THE UNIVOCITY OF DELEUZE
by Beth Metcalf
What is Univocity?
(2003) Spinozas Univocity is the key in the understanding of Deleuze. Univocity differs from any Representational ontology of classification according to genus and species.
Univocity IS Multiplicity
(2005) Univocity overcomes all
opposition of many/one with Multiplicity (real distinction,
The Immanence of Univocity
(2003) The immanence of Univocity shows us that Individuals are not separate forms or Subjects. What is the life of immanence where there are no individuals of the kind in Representational thinking?
(2003) Ideas are the sub-representative internal relation of difference without a concept. Ideas must not be confused with concepts.
(2003) Deleuzes Transcendental Empiricism is not to be confused with Representational Transcendentalism or Empiricism which trace conditions from the possibility of the concept.
(2003) Univocity is not a correspondence of an object of perception with a conceptual form of Representation. It is the expression of an internal understanding that precedes all representation.
Ethics and Common Notions
(2003) Deleuze-Spinozas Univocity is an ethics of difference. It is not a metaphysics of moral generality.
Logic of Sense
(2005) Univocity is the expressive logic of sense. It is not to be confused with the Representational logic of signification.
Bergson and Univocity
(2005) I will try to make the case that Bergsonism is consistent with Deleuzes Univocity. So, why does Deleuze never apply the term Univocity to Bergsons thought?
The Empty Form of
(2003) With Univocity, the empty form is not merely empty of empirical content. It is also empty and without concept. It is pure order. It is the Eternal Return, the third synthesis of Univocity.
(2005) In order to understand Nietzsches Univocity, we must know the active forces that appropriate it.
Deleuze Versus Hegel
(2005) Representational philosophy (such as that of Hegel) presents us with a choice: either you will accept difference as negatively determined, or you will be condemned to the undifferentiated abyss of black nothingness where there is no difference at all. Deleuze rejects that alternative.
Parallelism and the Syntheses
(2005) I try to show that Deleuze bases his three syntheses on Spinozas parallelism. With Spinozist Univocity, disjunction becomes a real synthesis. Univocity opens all the forms. Disjunction becomes all-inclusive.
Variety and Variation
(2006) We reach real difference only if we reach the virtual forces of intensity. The virtual is actualized in varieties of singularity.
(2008) I attempt to draw Deleuze's diagram of Stoic Univocity. The diagram is not circular, but it is a paradoxical element unfolding in a Mobius strip.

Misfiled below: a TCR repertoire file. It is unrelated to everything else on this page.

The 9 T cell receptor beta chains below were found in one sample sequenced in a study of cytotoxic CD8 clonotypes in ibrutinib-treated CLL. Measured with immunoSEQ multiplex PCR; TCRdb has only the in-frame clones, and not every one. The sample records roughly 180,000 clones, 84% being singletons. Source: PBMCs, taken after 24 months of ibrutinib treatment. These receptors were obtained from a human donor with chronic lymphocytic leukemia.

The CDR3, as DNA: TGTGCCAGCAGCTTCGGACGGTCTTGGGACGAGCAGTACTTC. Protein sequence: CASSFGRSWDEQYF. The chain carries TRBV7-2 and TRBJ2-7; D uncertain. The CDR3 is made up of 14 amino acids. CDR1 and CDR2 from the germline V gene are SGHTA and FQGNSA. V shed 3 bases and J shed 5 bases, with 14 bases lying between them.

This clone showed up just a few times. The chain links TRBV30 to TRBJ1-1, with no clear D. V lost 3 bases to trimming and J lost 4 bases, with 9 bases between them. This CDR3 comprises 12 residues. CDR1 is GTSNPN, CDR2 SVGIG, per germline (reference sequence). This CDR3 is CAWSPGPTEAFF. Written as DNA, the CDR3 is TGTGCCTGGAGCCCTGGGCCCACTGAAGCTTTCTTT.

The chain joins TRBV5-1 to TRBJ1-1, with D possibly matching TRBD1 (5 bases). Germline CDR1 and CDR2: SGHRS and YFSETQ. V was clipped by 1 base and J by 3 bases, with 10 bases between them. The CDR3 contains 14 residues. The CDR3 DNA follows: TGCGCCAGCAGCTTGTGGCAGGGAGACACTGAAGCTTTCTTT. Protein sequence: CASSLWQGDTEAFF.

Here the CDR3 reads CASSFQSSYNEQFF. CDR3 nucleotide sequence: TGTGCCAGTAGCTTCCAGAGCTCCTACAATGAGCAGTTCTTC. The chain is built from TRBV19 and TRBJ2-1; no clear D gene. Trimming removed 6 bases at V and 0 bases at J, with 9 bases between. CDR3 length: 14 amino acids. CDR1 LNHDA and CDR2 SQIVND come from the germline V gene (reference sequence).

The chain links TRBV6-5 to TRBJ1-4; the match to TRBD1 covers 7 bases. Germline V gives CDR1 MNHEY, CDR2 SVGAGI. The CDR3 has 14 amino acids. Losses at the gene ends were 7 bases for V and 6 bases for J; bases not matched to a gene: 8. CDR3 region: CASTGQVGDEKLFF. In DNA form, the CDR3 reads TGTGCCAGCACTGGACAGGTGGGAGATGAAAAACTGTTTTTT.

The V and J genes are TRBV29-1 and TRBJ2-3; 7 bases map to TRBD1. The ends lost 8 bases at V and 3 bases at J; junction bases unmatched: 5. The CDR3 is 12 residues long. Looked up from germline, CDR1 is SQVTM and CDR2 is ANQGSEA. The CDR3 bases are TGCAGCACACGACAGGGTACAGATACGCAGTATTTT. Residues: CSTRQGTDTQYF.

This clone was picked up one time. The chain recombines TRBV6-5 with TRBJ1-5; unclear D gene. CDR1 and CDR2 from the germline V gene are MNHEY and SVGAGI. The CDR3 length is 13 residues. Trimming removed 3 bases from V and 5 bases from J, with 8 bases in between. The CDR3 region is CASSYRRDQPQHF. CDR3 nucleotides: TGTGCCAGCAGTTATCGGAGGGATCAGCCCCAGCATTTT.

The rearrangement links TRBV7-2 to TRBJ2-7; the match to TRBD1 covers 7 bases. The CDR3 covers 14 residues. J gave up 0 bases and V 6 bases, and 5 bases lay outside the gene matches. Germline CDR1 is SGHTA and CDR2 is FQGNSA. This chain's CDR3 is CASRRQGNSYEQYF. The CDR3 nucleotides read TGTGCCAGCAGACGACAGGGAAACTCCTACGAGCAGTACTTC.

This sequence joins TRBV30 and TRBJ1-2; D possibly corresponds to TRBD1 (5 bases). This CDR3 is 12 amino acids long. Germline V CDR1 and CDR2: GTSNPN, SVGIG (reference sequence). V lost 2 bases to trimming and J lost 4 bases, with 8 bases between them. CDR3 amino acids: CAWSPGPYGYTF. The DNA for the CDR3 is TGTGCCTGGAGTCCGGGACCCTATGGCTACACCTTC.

(2009) I compare what Deleuze calls the 'classical conception' of linguistics with his reading of Hjelmslev. I attempt to show why this is an example of Univocity.
Univocity Versus Analogy
(2009) Analogy is equivocal being said of the univocal. Univocity is the reverse. It is univocal being said of the equivocal.
Movement-Image and Time-Image
(2010) I compare Deleuze's movement-image (indirect representation of time) with the time-image (direct presentation of time). In the former, spatialized time is subordinate to movement. In the latter, movement becomes subordinate to a transcendental empty form of time.
(2010) I believe that, if we are to understand the machinic model of flows described by Deleuze and Guattari, it is important to understand their reading of Spinoza. Deleuze and Guattari find machinic univocity in Spinoza.
Philosophy is Univocity
(2010) Univocity is the answer Deleuze and Guattari give to their question 'What is Philosophy?' Whenever philosophy is thought in the image of Representation, it comes into crisis which can only be settled by a relativism of opinions. Deleuze and Guattari reformulate the problem. Univocity is their answer to the crisis of Representational Phiosophy.
Univocity and Structuralism (Part 1)
(2008) There seems to be some ambiguity about Deleuzes assessment of Structuralism. How can his Univocity shed light on this ambiguity?
Univocity and Structuralism (Part 2)
(2010) In Deleuzes article How Do We Recognize Structuralism? he criticizes the old structure of structuralism and foresees the new structure of univocity. I attempt to address the confusion that results when Lacans disciples project notions of the old structure into their reading of Deleuze.